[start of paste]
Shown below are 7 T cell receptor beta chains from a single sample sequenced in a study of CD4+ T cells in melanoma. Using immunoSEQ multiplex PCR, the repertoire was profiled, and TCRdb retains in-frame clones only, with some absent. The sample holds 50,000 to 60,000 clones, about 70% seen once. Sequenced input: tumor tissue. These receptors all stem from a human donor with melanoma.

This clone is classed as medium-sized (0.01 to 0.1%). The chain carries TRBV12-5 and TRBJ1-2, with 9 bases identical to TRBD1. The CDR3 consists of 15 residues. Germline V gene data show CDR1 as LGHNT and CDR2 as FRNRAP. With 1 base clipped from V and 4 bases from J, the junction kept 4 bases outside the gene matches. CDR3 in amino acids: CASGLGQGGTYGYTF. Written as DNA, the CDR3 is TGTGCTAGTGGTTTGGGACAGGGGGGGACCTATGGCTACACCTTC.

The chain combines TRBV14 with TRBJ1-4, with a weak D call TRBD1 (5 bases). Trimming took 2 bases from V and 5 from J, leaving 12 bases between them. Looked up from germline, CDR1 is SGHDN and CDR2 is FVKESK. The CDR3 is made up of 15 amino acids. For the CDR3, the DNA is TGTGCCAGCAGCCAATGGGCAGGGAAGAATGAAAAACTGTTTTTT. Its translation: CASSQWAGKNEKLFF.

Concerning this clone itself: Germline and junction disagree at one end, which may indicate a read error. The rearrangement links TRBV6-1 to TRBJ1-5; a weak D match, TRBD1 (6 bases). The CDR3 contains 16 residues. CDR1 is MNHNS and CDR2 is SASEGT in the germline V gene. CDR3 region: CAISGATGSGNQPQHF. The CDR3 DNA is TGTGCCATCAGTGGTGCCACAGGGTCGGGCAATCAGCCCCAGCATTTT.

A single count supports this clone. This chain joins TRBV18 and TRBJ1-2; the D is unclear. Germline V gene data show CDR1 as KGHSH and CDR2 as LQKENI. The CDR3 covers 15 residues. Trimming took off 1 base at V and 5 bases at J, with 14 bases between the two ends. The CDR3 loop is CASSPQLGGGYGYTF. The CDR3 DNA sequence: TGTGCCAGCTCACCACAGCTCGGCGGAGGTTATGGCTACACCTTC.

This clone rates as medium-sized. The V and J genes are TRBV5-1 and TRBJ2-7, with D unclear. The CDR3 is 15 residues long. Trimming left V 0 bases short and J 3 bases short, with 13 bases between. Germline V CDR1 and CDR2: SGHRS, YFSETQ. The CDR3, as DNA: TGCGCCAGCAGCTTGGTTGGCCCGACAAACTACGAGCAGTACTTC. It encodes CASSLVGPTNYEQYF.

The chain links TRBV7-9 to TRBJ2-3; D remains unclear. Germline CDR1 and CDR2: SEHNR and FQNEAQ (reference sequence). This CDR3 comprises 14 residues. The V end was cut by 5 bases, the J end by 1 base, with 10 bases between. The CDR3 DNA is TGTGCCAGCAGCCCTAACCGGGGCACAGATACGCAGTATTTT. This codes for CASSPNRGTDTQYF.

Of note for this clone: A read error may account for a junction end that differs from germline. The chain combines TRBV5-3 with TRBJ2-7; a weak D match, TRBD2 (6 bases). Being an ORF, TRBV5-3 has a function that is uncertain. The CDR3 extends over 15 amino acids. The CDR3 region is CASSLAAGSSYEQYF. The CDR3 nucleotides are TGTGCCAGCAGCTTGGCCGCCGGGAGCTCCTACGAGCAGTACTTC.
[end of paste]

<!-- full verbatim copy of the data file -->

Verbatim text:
Shown below are 7 T cell receptor beta chains from a single sample sequenced in a study of CD4+ T cells in melanoma. Using immunoSEQ multiplex PCR, the repertoire was profiled, and TCRdb retains in-frame clones only, with some absent. The sample holds 50,000 to 60,000 clones, about 70% seen once. Sequenced input: tumor tissue. These receptors all stem from a human donor with melanoma.

This clone is classed as medium-sized (0.01 to 0.1%). The chain carries TRBV12-5 and TRBJ1-2, with 9 bases identical to TRBD1. The CDR3 consists of 15 residues. Germline V gene data show CDR1 as LGHNT and CDR2 as FRNRAP. With 1 base clipped from V and 4 bases from J, the junction kept 4 bases outside the gene matches. CDR3 in amino acids: CASGLGQGGTYGYTF. Written as DNA, the CDR3 is TGTGCTAGTGGTTTGGGACAGGGGGGGACCTATGGCTACACCTTC.

The chain combines TRBV14 with TRBJ1-4, with a weak D call TRBD1 (5 bases). Trimming took 2 bases from V and 5 from J, leaving 12 bases between them. Looked up from germline, CDR1 is SGHDN and CDR2 is FVKESK. The CDR3 is made up of 15 amino acids. For the CDR3, the DNA is TGTGCCAGCAGCCAATGGGCAGGGAAGAATGAAAAACTGTTTTTT. Its translation: CASSQWAGKNEKLFF.

Concerning this clone itself: Germline and junction disagree at one end, which may indicate a read error. The rearrangement links TRBV6-1 to TRBJ1-5; a weak D match, TRBD1 (6 bases). The CDR3 contains 16 residues. CDR1 is MNHNS and CDR2 is SASEGT in the germline V gene. CDR3 region: CAISGATGSGNQPQHF. The CDR3 DNA is TGTGCCATCAGTGGTGCCACAGGGTCGGGCAATCAGCCCCAGCATTTT.

A single count supports this clone. This chain joins TRBV18 and TRBJ1-2; the D is unclear. Germline V gene data show CDR1 as KGHSH and CDR2 as LQKENI. The CDR3 covers 15 residues. Trimming took off 1 base at V and 5 bases at J, with 14 bases between the two ends. The CDR3 loop is CASSPQLGGGYGYTF. The CDR3 DNA sequence: TGTGCCAGCTCACCACAGCTCGGCGGAGGTTATGGCTACACCTTC.

This clone rates as medium-sized. The V and J genes are TRBV5-1 and TRBJ2-7, with D unclear. The CDR3 is 15 residues long. Trimming left V 0 bases short and J 3 bases short, with 13 bases between. Germline V CDR1 and CDR2: SGHRS, YFSETQ. The CDR3, as DNA: TGCGCCAGCAGCTTGGTTGGCCCGACAAACTACGAGCAGTACTTC. It encodes CASSLVGPTNYEQYF.

The chain links TRBV7-9 to TRBJ2-3; D remains unclear. Germline CDR1 and CDR2: SEHNR and FQNEAQ (reference sequence). This CDR3 comprises 14 residues. The V end was cut by 5 bases, the J end by 1 base, with 10 bases between. The CDR3 DNA is TGTGCCAGCAGCCCTAACCGGGGCACAGATACGCAGTATTTT. This codes for CASSPNRGTDTQYF.

Of note for this clone: A read error may account for a junction end that differs from germline. The chain combines TRBV5-3 with TRBJ2-7; a weak D match, TRBD2 (6 bases). Being an ORF, TRBV5-3 has a function that is uncertain. The CDR3 extends over 15 amino acids. The CDR3 region is CASSLAAGSSYEQYF. The CDR3 nucleotides are TGTGCCAGCAGCTTGGCCGCCGGGAGCTCCTACGAGCAGTACTTC.